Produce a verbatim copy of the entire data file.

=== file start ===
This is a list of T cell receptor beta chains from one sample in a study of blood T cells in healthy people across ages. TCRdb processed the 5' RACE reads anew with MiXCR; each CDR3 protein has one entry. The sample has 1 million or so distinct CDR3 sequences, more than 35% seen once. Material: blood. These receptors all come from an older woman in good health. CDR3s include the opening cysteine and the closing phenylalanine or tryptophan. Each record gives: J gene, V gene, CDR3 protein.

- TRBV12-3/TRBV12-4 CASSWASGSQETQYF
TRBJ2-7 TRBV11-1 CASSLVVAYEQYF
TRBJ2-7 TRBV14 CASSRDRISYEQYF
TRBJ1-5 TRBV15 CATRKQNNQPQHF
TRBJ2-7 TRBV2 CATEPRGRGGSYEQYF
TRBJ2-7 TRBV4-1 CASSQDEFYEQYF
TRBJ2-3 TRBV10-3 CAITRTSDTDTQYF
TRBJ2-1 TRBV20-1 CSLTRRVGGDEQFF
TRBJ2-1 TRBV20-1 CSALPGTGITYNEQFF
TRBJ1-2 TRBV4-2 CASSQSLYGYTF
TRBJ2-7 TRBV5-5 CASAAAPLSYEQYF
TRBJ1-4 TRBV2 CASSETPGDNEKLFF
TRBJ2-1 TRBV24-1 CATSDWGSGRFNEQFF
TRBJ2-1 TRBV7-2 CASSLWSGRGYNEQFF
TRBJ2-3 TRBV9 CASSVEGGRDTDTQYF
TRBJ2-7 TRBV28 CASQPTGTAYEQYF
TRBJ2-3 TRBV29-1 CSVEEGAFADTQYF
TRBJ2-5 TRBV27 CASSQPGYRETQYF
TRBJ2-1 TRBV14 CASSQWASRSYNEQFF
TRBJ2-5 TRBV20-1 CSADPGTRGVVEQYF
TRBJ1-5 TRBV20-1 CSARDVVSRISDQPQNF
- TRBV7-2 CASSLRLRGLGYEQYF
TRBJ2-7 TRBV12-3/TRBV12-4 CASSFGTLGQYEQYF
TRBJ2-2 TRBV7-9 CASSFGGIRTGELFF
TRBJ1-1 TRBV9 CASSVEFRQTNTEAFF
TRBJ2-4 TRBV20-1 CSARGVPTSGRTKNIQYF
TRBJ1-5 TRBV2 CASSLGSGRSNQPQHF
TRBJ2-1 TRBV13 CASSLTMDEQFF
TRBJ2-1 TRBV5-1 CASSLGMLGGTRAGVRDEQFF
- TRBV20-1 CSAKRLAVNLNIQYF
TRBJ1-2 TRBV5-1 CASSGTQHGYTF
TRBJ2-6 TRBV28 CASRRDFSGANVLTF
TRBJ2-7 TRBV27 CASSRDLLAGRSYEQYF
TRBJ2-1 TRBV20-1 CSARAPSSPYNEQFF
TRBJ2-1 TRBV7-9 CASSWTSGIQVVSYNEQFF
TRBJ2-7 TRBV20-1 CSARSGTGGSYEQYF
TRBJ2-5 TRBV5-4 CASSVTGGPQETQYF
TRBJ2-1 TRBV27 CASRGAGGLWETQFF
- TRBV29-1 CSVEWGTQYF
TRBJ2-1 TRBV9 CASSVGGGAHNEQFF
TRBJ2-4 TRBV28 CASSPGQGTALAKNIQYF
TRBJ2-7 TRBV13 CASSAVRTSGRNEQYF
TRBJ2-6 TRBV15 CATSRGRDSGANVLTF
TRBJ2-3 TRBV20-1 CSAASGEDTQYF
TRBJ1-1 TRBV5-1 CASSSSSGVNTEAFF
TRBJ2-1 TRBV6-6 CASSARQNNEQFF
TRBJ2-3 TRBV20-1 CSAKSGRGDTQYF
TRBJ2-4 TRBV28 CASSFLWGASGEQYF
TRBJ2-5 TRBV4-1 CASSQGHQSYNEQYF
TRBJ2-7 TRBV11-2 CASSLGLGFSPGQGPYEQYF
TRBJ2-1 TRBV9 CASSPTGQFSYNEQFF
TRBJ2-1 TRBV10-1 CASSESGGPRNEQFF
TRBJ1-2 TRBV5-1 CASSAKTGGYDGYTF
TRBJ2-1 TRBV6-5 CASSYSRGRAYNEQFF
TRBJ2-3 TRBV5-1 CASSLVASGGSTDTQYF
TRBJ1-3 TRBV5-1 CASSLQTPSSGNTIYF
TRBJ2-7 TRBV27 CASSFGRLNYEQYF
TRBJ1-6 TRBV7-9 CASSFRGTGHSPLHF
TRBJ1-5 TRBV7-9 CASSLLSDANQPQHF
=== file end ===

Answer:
This is a list of T cell receptor beta chains from one sample in a study of blood T cells in healthy people across ages. TCRdb processed the 5' RACE reads anew with MiXCR; each CDR3 protein has one entry. The sample has 1 million or so distinct CDR3 sequences, more than 35% seen once. Material: blood. These receptors all come from an older woman in good health. CDR3s include the opening cysteine and the closing phenylalanine or tryptophan. Each record gives: J gene, V gene, CDR3 protein.

- TRBV12-3/TRBV12-4 CASSWASGSQETQYF
TRBJ2-7 TRBV11-1 CASSLVVAYEQYF
TRBJ2-7 TRBV14 CASSRDRISYEQYF
TRBJ1-5 TRBV15 CATRKQNNQPQHF
TRBJ2-7 TRBV2 CATEPRGRGGSYEQYF
TRBJ2-7 TRBV4-1 CASSQDEFYEQYF
TRBJ2-3 TRBV10-3 CAITRTSDTDTQYF
TRBJ2-1 TRBV20-1 CSLTRRVGGDEQFF
TRBJ2-1 TRBV20-1 CSALPGTGITYNEQFF
TRBJ1-2 TRBV4-2 CASSQSLYGYTF
TRBJ2-7 TRBV5-5 CASAAAPLSYEQYF
TRBJ1-4 TRBV2 CASSETPGDNEKLFF
TRBJ2-1 TRBV24-1 CATSDWGSGRFNEQFF
TRBJ2-1 TRBV7-2 CASSLWSGRGYNEQFF
TRBJ2-3 TRBV9 CASSVEGGRDTDTQYF
TRBJ2-7 TRBV28 CASQPTGTAYEQYF
TRBJ2-3 TRBV29-1 CSVEEGAFADTQYF
TRBJ2-5 TRBV27 CASSQPGYRETQYF
TRBJ2-1 TRBV14 CASSQWASRSYNEQFF
TRBJ2-5 TRBV20-1 CSADPGTRGVVEQYF
TRBJ1-5 TRBV20-1 CSARDVVSRISDQPQNF
- TRBV7-2 CASSLRLRGLGYEQYF
TRBJ2-7 TRBV12-3/TRBV12-4 CASSFGTLGQYEQYF
TRBJ2-2 TRBV7-9 CASSFGGIRTGELFF
TRBJ1-1 TRBV9 CASSVEFRQTNTEAFF
TRBJ2-4 TRBV20-1 CSARGVPTSGRTKNIQYF
TRBJ1-5 TRBV2 CASSLGSGRSNQPQHF
TRBJ2-1 TRBV13 CASSLTMDEQFF
TRBJ2-1 TRBV5-1 CASSLGMLGGTRAGVRDEQFF
- TRBV20-1 CSAKRLAVNLNIQYF
TRBJ1-2 TRBV5-1 CASSGTQHGYTF
TRBJ2-6 TRBV28 CASRRDFSGANVLTF
TRBJ2-7 TRBV27 CASSRDLLAGRSYEQYF
TRBJ2-1 TRBV20-1 CSARAPSSPYNEQFF
TRBJ2-1 TRBV7-9 CASSWTSGIQVVSYNEQFF
TRBJ2-7 TRBV20-1 CSARSGTGGSYEQYF
TRBJ2-5 TRBV5-4 CASSVTGGPQETQYF
TRBJ2-1 TRBV27 CASRGAGGLWETQFF
- TRBV29-1 CSVEWGTQYF
TRBJ2-1 TRBV9 CASSVGGGAHNEQFF
TRBJ2-4 TRBV28 CASSPGQGTALAKNIQYF
TRBJ2-7 TRBV13 CASSAVRTSGRNEQYF
TRBJ2-6 TRBV15 CATSRGRDSGANVLTF
TRBJ2-3 TRBV20-1 CSAASGEDTQYF
TRBJ1-1 TRBV5-1 CASSSSSGVNTEAFF
TRBJ2-1 TRBV6-6 CASSARQNNEQFF
TRBJ2-3 TRBV20-1 CSAKSGRGDTQYF
TRBJ2-4 TRBV28 CASSFLWGASGEQYF
TRBJ2-5 TRBV4-1 CASSQGHQSYNEQYF
TRBJ2-7 TRBV11-2 CASSLGLGFSPGQGPYEQYF
TRBJ2-1 TRBV9 CASSPTGQFSYNEQFF
TRBJ2-1 TRBV10-1 CASSESGGPRNEQFF
TRBJ1-2 TRBV5-1 CASSAKTGGYDGYTF
TRBJ2-1 TRBV6-5 CASSYSRGRAYNEQFF
TRBJ2-3 TRBV5-1 CASSLVASGGSTDTQYF
TRBJ1-3 TRBV5-1 CASSLQTPSSGNTIYF
TRBJ2-7 TRBV27 CASSFGRLNYEQYF
TRBJ1-6 TRBV7-9 CASSFRGTGHSPLHF
TRBJ1-5 TRBV7-9 CASSLLSDANQPQHF